Grand Challenges at The UCL Academy

 

Grand Challenges draw together cross-disciplinary research activities at UCL.  The UCL Academy has adopted this approach to unify its own ‘Connected Curriculum’.

Students will study a range of GCSE subjects.  While the importance of excellent GCSE grades cannot be underestimated, at The UCL Academy we must develop students who can think beyond inert GCSE knowledge develop students capable of critical thinking and an ability to problem solve.  At best some of the authentic GCSE knowledge, understanding and skills (KUS) are implicit.  UCL Grand Challenges allow us to unify the curriculum and help students to make connections between their accrued KUS and the real world.  This means that KUS can be applied to novel problems and situations that are of paramount importance in a rapidly changing world.  Students can make connections between their academic subjects and to challenges facing localities and people.  The 6 Grand Challenges will help students at The UCL Academy to be better citizens, i.e. those who are empathetic to issues such as environmental degradation, inequality and injustice for example and who will then want to participate in society.  UCL Grand Challenges are accredited and students are awarded a certificate based on completion of various projects throughout the year.   

Year group Term 1 Term 2 Term 3
Level 1+ Big Ideas Big Ideas Transformative Technology
Level 2 Sustainable Cities Global Health Cultural Understanding
Level 2+ Human Wellbeing Justice and Equality Exams

Level 2 students partake in Grand Challenge work Wednesday period 3a.

Level 2+ students partake in Grand Challenge work Thursday period 1a.

Facilitators Guide to Grand Challenges

Level 2 Grand Challenges – collaborative resources

Level 2+ Grand Challenges – collaborative resources 

Grand Challenge products and projects

Students work as a learning set to create a final product that is exhibited to a wider audience.

Transformative Technology:  Grand Challenges are launched in the summer term (term 3) of Level 1+ as students transition into key stage 4.  

Driving question: How can existing and emerging technologies be used for the improvement of societies and human wellbeing? 

Purpose-Process-Product:  This will take place as an Entry-Exit point activity. Students will use a ‘design thinking‘ process to come up with novel ways in which technologies can be used.  New ways to use drone technology such as for aid drops would be one example. Students will learn about disruptive technologies and discuss how they can potentially have both positive and negative impacts on society. 

Some possible themes to discuss in house time include;  

Sustainable Cities: Term 1 Level 2, students work towards an ‘academic poster fair’.

Driving question: What can be done about the challenges our own and other communities face as more of us live in cities?   

Purpose-Process-Product: Students design a research question around how an issue affecting cities such as London can be solved.  Throughout the term, students will have opportunities to discuss and learn about challenges facing global cities where the vast amount of the worlds population live.  Students will produce an ‘academic poster’ for justification to an authentic audience that shows the cause-impact-solution of an issue facing cities as they urbanise.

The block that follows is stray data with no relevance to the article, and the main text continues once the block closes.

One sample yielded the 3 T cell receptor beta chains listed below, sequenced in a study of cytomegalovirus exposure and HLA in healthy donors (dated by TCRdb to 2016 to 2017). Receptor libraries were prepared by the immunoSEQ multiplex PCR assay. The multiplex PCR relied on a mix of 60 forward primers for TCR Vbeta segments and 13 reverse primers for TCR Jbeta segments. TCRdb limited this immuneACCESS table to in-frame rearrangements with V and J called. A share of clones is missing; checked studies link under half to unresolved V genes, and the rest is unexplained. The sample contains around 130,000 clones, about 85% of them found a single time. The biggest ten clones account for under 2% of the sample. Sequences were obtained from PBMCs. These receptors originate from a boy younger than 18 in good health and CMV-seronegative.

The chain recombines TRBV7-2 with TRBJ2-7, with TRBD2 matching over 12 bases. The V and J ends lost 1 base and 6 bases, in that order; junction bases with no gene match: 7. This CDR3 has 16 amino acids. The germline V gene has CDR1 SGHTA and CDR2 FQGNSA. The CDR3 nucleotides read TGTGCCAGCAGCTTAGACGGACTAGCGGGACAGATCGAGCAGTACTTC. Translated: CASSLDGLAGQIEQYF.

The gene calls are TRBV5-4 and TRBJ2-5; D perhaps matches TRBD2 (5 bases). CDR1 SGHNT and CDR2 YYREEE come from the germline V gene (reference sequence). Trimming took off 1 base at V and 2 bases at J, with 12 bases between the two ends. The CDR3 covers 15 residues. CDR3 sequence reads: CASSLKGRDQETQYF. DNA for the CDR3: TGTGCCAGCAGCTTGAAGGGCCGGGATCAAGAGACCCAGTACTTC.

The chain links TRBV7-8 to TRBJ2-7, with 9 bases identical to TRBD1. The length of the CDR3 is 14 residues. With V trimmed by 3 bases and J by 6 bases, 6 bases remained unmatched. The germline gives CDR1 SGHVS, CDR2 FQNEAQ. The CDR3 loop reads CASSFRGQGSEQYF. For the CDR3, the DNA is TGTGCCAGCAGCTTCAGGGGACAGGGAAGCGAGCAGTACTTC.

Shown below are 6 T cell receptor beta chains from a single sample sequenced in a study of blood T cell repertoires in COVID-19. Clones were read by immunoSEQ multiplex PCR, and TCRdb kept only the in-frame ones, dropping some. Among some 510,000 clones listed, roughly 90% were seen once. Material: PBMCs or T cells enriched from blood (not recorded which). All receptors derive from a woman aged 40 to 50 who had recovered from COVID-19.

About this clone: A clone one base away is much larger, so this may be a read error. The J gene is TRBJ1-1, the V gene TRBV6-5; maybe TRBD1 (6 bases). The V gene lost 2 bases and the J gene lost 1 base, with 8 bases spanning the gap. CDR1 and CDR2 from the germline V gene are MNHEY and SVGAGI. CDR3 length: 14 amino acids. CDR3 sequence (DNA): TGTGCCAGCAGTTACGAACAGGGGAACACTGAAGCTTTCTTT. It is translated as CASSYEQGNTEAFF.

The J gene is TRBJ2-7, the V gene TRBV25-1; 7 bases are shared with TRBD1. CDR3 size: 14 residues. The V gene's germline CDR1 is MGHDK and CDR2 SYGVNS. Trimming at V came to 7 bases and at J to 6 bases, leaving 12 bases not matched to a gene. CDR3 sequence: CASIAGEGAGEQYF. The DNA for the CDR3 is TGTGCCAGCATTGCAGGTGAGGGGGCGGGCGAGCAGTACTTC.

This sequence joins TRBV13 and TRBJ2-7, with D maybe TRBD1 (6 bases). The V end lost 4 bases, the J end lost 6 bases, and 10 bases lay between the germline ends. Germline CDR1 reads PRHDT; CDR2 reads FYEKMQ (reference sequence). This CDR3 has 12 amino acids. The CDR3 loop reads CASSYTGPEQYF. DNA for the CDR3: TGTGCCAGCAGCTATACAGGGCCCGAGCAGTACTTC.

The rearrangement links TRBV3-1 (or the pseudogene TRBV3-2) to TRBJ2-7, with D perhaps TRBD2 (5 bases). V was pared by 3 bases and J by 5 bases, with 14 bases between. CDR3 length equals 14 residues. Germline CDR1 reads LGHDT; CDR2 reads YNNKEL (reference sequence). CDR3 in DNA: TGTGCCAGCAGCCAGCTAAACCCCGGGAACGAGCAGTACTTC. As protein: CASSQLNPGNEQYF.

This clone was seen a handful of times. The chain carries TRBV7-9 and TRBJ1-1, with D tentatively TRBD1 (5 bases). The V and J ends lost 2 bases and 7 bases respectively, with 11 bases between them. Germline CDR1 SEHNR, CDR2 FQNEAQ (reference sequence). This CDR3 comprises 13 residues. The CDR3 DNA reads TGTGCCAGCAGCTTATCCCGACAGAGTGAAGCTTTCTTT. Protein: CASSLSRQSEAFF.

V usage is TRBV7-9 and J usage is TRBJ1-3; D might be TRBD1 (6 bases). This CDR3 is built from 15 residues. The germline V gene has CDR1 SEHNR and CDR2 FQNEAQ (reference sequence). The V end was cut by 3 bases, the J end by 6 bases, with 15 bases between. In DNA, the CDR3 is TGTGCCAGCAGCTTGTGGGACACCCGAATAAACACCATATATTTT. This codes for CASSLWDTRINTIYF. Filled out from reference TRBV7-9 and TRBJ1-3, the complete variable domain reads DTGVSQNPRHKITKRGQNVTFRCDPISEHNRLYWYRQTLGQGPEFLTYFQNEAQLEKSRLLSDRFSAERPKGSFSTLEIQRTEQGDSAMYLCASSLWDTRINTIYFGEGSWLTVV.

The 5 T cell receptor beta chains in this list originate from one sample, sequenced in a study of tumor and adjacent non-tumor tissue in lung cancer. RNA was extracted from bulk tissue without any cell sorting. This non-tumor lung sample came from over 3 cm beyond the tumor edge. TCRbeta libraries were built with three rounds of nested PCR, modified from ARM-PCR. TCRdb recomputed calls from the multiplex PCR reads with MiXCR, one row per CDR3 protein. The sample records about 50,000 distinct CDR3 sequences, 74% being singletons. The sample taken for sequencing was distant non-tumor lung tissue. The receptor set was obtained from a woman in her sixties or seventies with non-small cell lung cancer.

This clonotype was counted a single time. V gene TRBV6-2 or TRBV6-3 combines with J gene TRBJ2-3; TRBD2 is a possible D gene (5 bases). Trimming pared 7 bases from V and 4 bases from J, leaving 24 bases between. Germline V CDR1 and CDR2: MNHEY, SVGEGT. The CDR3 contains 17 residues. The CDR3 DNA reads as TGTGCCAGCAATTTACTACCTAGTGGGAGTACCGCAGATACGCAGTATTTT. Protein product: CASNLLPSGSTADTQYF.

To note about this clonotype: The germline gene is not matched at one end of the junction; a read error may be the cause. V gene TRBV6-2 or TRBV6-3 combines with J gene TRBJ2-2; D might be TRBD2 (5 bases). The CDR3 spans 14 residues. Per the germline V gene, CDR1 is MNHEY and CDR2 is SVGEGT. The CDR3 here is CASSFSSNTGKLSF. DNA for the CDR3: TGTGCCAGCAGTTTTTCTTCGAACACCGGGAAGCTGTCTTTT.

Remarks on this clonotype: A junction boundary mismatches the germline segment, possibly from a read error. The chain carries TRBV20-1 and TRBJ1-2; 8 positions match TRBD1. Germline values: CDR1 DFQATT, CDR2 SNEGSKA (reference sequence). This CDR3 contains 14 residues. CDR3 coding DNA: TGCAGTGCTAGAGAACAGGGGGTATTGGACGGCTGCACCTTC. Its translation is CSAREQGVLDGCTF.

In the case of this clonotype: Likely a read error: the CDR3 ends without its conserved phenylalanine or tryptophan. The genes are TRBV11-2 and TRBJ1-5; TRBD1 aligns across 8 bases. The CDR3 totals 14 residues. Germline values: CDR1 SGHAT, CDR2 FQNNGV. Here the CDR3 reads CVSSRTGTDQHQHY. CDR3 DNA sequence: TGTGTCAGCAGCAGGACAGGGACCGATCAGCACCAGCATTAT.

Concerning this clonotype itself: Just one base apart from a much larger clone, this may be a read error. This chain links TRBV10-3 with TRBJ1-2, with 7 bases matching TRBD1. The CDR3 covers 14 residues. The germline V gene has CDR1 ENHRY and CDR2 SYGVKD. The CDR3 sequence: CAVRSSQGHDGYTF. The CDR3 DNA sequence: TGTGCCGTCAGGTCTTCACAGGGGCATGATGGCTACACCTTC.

Possible workshop themes of this Grand Challenge are outlined below;

 

Sustainable Cities student and staff guide

Global Health: Term 2 Level 2.  

Driving question: What are the major global health issues and how can they be eradicated?

Purpose-Process-Product: Students design a research question about a Global Health issue e.g. ‘What is ebola and what can be done to eradicate it?’  Students will apply their learning across the curriculum to design a presentation highlighting their thinking.  Students will learn and discuss a range of global health issues throughout the term.  Students will demonstrate a thorough understanding of a specific global health issue via a formal presentation of learning (POL).  

Possible themes of this Grand Challenge are outlined below;

Global Health staff and student guide tbc

Cultural Understanding: Term 3 Level 2.  

Driving question:  What are the challenges of growing up multicultural? 

tbc 

Human Wellbeing. Term 1 Level 2+ 

Driving question: How can we all thrive in a complex and changing world?

Purpose-Process-Product:  Students will explore how adolescents and other generations can live well and better. Grand Challenge sessions include a range of workshops to help students understand issues around Human Wellbeing and their own personal wellbeing. Students will work through a design process and ethnographic studies that allow them to think about how an environment can be improved for a person with a particular need.  They will create short presentations of learning (POL) that demonstrate their ideas to an authentic audience.  

Possible themes of this Grand Challenge are outlined below;

Human Wellbeing staff and student guide

Justice and Equality: Term 2 Level 2+.  

Driving question: What are the major local and global injustices and what can we do about them?

Purpose-Process-Product: Students will understand the democratic process and discuss and learn about current and potential injustices in a series of workshops in their Grand Challenge sessions.  This will present an opportunity for Level 2+ students to work with younger students on the Big Idea of Justice.  Students will ultimately produce an ignition speech for an authentic audience on injustices they care about.  

Possible themes of this Grand Challenge are outlined below;

Justice and Equality staff/student guide tbc

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